The cuts amount to a 4% workforce reduction, and the company also said it will take a company-record $600 million charge in Q4 for severance expenses.
Shares of AT&T (NYSE: T) Wednesday closed up $1.04 to $29.08.
AT&T added that it also plans to cut spending in 2009, and will announce details of those cuts in January 2009, when it releases Q4 earnings results.
However, AT&T said it will continue to add jobs in its wireless, video, and broadband units.
Economist Richard Felson said the U.S. recession will hurt household formation, resulting in a likely decrease in AT&T's landline phone subscribers. Cell phone revenue will be affected as well, he said, but the revenue losses in this category will likely be limited to subscribers choosing cheaper mobile phone service packages and mobile phones.
"All things considered, AT&T has fared comparatively well during the first part of the U.S. recession, and it has the capital and management experience to weather the storm," Felson said. "Its stock price has dropped from about $40 to around $30 this year, but in today's stock climate, that's not outrageous." Felson added that he does not have a rating on nor own shares in AT&T.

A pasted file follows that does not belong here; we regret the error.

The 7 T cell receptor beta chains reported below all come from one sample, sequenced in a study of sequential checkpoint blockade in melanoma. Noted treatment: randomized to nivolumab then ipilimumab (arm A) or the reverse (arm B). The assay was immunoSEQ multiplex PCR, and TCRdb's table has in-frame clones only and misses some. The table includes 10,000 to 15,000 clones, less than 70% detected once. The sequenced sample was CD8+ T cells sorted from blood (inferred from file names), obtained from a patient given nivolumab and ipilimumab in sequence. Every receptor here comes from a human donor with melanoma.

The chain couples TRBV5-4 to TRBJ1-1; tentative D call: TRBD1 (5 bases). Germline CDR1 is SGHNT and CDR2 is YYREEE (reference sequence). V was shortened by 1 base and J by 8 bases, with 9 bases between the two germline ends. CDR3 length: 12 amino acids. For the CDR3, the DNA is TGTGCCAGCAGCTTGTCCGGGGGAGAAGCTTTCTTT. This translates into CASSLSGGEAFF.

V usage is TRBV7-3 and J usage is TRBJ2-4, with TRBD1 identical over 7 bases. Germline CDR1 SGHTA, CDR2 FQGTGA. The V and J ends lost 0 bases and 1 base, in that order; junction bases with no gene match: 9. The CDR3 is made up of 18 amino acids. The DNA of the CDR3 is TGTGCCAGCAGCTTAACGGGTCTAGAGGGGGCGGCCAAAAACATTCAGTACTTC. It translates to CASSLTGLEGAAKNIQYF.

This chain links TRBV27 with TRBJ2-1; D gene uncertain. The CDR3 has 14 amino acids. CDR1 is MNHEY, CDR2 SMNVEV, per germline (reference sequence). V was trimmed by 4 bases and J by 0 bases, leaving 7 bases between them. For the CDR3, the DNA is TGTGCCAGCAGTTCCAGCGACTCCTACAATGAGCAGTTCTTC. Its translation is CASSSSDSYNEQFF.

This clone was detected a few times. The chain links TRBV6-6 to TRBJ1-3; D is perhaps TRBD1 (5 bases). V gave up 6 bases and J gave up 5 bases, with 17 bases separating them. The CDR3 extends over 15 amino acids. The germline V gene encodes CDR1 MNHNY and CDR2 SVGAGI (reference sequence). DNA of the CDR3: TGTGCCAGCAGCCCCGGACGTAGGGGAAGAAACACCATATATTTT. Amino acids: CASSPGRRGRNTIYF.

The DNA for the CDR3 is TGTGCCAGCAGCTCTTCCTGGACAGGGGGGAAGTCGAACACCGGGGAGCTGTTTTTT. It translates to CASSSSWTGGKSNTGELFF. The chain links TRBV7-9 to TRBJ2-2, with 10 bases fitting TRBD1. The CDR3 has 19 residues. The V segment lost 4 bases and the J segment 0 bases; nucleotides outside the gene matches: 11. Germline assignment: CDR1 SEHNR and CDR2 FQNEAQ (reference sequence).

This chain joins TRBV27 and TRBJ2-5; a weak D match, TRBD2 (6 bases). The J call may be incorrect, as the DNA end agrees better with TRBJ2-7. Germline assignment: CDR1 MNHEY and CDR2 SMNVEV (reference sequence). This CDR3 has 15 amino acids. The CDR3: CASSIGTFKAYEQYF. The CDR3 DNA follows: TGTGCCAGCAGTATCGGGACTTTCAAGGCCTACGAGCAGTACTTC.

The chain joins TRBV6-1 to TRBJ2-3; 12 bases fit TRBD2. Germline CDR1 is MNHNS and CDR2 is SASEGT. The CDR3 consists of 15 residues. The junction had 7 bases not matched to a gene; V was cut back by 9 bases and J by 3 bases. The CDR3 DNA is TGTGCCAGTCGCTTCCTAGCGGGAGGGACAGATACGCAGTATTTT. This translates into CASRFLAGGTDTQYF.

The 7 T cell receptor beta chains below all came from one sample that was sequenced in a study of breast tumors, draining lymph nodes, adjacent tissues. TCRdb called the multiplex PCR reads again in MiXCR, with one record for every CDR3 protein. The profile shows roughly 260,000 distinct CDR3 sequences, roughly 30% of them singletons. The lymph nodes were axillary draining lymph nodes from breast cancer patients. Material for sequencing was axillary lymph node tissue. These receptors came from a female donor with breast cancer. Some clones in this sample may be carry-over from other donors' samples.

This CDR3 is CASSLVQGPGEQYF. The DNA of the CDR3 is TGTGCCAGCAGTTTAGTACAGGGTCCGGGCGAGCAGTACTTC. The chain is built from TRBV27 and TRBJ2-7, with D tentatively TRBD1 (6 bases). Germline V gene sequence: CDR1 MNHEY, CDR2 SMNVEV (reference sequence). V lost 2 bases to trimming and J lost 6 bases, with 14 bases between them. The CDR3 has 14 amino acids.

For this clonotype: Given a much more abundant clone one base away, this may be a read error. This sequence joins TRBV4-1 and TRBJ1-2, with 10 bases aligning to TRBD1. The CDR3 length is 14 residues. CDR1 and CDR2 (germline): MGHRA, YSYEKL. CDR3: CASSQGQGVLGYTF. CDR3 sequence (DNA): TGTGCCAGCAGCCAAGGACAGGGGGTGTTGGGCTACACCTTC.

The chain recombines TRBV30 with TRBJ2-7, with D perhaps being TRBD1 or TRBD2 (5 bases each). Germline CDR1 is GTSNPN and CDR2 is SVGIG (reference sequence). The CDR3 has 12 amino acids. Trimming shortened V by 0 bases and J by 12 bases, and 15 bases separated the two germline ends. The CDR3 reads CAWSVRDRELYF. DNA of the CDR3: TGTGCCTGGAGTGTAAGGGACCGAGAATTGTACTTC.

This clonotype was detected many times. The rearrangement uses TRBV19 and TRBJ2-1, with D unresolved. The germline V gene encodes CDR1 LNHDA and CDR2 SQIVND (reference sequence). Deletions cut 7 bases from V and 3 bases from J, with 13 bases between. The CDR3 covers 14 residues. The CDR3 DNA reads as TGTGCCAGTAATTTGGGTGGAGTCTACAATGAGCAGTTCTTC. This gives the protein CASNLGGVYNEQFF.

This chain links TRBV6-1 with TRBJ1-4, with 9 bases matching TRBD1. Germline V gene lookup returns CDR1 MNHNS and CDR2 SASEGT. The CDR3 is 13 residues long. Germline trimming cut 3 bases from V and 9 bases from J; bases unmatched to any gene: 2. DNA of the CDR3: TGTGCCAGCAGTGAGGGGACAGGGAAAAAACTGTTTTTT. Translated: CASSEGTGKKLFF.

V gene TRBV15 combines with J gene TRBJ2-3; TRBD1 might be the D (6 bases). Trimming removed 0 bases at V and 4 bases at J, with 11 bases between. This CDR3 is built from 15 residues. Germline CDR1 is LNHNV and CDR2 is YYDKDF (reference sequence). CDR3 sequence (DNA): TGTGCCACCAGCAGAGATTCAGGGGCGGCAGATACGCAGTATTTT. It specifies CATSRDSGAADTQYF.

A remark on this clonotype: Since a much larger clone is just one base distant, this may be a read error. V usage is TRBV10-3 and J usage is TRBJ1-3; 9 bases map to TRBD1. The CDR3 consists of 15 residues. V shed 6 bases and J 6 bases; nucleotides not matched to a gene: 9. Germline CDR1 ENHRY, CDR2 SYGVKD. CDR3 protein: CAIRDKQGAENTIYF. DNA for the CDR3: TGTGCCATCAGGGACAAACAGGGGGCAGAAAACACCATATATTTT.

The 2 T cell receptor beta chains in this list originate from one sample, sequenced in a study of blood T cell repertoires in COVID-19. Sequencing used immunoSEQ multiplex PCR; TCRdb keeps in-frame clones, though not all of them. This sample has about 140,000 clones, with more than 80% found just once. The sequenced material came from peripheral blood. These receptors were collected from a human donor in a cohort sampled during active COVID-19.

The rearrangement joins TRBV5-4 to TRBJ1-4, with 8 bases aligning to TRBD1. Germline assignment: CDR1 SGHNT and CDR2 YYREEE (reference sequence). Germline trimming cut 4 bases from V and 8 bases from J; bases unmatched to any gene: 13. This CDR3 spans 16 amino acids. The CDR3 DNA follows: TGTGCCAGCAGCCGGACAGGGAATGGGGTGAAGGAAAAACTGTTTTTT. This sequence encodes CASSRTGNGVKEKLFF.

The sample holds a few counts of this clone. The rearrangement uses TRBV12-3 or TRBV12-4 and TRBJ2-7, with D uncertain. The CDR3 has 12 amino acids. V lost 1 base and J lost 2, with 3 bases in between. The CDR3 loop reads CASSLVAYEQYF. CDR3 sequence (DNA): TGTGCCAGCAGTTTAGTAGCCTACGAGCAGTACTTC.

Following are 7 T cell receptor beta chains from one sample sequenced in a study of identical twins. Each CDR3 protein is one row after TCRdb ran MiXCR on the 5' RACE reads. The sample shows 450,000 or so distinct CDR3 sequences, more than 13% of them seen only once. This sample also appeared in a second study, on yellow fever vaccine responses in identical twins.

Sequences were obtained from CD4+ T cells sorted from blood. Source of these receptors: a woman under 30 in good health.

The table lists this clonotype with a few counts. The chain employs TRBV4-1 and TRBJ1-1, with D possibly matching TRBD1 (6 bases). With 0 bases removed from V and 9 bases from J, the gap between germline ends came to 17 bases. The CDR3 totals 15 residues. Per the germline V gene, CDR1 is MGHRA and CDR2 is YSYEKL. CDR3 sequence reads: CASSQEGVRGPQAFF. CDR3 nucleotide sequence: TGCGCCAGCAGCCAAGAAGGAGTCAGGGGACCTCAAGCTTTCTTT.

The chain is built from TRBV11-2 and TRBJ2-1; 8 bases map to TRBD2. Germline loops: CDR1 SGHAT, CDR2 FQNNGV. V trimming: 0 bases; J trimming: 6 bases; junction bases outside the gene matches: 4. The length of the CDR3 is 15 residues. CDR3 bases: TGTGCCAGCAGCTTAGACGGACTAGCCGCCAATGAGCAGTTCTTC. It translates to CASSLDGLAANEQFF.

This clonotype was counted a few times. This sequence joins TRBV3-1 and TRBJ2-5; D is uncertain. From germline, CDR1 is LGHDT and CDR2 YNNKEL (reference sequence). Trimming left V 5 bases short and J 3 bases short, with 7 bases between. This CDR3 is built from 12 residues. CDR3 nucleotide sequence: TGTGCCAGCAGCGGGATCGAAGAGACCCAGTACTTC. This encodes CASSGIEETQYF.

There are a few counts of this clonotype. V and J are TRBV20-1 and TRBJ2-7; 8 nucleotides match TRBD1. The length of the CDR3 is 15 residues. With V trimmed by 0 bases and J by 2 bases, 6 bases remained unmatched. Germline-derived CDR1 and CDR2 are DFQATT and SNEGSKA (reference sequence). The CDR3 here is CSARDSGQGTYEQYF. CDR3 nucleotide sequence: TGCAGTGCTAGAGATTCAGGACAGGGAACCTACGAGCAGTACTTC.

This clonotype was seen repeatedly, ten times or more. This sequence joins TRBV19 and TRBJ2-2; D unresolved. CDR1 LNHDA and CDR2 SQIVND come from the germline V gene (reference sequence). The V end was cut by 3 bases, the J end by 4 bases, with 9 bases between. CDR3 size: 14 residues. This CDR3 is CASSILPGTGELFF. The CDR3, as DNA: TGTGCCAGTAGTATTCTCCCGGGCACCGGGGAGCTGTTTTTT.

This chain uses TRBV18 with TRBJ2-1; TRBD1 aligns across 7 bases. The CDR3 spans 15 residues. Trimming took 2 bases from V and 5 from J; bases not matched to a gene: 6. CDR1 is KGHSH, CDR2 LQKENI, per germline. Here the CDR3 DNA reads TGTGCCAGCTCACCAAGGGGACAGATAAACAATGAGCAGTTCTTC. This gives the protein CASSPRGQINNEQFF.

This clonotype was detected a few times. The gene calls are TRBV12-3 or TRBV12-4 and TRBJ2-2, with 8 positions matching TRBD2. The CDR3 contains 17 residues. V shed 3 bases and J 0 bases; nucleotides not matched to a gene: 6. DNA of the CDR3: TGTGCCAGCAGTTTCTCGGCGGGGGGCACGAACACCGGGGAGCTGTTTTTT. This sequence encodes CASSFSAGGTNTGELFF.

Stock Analysis: What's old, becomes new. AT&T was once out-of-favor with many investors, given its conservative business model, as investors preferred the daring growth plays during the 'Bush pseudo-economic boom.' Times have changed, and the mantra now is: invest in companies that are likely to have business models capable of weathering the recession and the financial crisis. By those standards, AT&T looks attractive.